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Developments in the Economics of Aging$
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David A. Wise

Print publication date: 2009

Print ISBN-13: 9780226903354

Published to Chicago Scholarship Online: February 2013

DOI: 10.7208/chicago/9780226903361.001.0001

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Health and Well-Being in Udaipur and South Africa

Health and Well-Being in Udaipur and South Africa

Chapter:
(p.317) 9 Health and Well-Being in Udaipur and South Africa
Source:
Developments in the Economics of Aging
Author(s):

Anne Case

Angus Deaton

Publisher:
University of Chicago Press
DOI:10.7208/chicago/9780226903361.003.0010

This chapter presents a descriptive account of health and economic status in India and South Africa, focusing on data from three research sites: one in rural Rajasthan, India; one in a shack township outside of Cape Town, South Africa; and one in a rural South African site that, until 1994, was part of a Bantustan. Among the comparative results reported in the study, South Africans were found to be taller and heavier than the Indians, though their children are no taller at the same age. South African self-assessed physical and mental health is no better, and South Africans are more likely to report that they have to miss meals for lack of money. In spite of differences in incomes across the three sites, South Africans and Indians report a very similar list of symptoms of ill health. Although they have much lower incomes, urban women in South Africa have fully caught up with black American women in the prevalence of obesity, and are catching up in terms of hypertension. These women have the misfortune to be experiencing many of the diseases of affluence without experiencing affluence itself.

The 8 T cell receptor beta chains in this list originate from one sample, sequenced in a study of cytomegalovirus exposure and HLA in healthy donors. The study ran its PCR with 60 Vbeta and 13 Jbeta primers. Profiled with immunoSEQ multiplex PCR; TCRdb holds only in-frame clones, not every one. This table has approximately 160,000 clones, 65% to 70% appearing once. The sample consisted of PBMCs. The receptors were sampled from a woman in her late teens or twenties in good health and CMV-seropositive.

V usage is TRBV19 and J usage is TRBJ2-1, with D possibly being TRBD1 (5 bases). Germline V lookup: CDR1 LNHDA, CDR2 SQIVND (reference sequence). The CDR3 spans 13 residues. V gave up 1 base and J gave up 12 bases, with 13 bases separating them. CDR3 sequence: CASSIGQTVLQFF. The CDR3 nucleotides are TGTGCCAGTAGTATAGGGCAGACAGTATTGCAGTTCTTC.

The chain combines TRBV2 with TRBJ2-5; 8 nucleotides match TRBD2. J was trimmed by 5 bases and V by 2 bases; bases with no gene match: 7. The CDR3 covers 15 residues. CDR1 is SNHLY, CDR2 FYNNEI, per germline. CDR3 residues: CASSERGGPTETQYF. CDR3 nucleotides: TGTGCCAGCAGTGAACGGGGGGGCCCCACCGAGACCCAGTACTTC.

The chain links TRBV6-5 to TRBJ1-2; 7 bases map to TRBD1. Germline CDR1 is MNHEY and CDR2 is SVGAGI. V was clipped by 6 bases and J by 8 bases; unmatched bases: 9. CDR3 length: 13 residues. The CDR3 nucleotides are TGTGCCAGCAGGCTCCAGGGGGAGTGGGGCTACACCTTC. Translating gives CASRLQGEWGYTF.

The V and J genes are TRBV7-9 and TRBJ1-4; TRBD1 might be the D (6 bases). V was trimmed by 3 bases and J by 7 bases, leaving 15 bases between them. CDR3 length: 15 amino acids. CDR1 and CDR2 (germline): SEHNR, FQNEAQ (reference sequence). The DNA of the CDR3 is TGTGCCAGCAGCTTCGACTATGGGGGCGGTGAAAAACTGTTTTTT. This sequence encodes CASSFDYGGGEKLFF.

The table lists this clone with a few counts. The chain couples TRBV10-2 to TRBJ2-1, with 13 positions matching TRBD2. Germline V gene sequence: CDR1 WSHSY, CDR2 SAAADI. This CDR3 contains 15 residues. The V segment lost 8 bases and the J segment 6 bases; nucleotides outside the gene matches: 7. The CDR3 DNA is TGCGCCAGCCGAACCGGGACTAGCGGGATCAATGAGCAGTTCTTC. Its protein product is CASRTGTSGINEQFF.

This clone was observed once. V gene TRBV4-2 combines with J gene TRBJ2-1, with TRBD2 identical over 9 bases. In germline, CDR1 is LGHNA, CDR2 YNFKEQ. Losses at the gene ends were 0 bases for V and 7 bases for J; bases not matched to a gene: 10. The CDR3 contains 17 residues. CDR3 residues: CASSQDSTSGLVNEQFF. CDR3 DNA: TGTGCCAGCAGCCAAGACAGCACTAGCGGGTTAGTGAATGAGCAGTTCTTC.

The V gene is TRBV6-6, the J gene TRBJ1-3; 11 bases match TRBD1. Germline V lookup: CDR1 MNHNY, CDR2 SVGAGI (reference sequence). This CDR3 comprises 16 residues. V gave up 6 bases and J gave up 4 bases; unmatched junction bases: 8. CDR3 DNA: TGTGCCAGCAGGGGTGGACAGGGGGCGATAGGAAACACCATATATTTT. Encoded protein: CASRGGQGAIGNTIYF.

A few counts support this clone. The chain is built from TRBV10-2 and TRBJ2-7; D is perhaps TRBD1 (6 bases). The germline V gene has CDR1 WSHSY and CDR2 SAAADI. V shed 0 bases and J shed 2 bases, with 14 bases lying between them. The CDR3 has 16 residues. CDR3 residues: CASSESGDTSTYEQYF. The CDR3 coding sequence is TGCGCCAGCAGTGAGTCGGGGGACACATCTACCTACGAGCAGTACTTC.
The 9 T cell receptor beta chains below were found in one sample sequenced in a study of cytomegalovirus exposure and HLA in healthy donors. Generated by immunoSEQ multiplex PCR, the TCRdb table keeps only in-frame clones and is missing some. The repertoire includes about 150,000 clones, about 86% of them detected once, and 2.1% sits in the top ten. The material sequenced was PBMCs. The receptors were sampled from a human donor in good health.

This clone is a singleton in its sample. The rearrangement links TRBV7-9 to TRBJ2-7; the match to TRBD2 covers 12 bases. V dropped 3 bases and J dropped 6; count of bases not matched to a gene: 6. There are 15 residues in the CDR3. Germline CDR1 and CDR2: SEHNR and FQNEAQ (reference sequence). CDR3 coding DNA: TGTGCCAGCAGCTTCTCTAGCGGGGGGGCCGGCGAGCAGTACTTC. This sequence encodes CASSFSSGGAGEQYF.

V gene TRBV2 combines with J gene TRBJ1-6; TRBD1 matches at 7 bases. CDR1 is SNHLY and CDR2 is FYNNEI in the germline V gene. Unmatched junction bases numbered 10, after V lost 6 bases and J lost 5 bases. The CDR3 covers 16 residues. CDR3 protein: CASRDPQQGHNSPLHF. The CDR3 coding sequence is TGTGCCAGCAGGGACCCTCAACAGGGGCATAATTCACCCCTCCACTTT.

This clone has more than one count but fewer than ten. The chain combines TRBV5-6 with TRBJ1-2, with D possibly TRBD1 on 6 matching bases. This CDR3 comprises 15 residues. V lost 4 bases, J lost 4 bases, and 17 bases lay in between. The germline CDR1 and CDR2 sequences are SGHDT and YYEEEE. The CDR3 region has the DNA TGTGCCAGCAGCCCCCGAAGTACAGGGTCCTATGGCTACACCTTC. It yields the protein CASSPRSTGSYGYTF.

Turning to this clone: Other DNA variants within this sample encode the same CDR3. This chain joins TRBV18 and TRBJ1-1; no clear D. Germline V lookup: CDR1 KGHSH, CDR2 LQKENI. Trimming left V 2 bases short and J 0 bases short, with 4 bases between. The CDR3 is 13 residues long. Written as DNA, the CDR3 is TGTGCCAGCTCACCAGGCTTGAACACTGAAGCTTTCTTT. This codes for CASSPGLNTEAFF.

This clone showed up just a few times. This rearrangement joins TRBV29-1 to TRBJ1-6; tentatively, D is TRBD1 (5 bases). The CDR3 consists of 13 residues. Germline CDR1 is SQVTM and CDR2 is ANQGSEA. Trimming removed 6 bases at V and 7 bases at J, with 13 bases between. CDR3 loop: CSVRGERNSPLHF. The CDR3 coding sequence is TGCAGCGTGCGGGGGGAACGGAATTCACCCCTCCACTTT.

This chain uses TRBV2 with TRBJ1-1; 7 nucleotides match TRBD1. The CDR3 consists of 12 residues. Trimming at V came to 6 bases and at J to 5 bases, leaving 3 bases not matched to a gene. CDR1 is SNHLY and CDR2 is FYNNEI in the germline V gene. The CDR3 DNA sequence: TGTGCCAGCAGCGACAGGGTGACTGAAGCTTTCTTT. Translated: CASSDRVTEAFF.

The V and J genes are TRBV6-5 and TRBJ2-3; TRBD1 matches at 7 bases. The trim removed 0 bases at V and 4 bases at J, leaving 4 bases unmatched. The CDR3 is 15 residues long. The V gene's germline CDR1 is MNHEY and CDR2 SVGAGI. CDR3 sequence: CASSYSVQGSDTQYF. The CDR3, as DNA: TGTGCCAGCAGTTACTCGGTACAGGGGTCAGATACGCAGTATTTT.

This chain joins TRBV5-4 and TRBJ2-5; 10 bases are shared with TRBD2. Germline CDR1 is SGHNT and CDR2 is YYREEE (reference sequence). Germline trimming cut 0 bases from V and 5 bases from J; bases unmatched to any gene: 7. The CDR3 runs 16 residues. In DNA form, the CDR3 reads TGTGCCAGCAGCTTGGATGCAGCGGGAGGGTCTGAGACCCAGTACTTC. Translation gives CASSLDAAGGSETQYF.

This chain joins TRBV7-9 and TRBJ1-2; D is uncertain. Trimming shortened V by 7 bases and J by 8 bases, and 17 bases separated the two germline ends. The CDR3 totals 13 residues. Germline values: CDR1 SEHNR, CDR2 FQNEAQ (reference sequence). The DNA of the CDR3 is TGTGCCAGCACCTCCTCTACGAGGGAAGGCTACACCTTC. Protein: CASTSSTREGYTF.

Keywords:   South Africa, India, health status, economic status, ill health, obesity, hypertension, Udaipur

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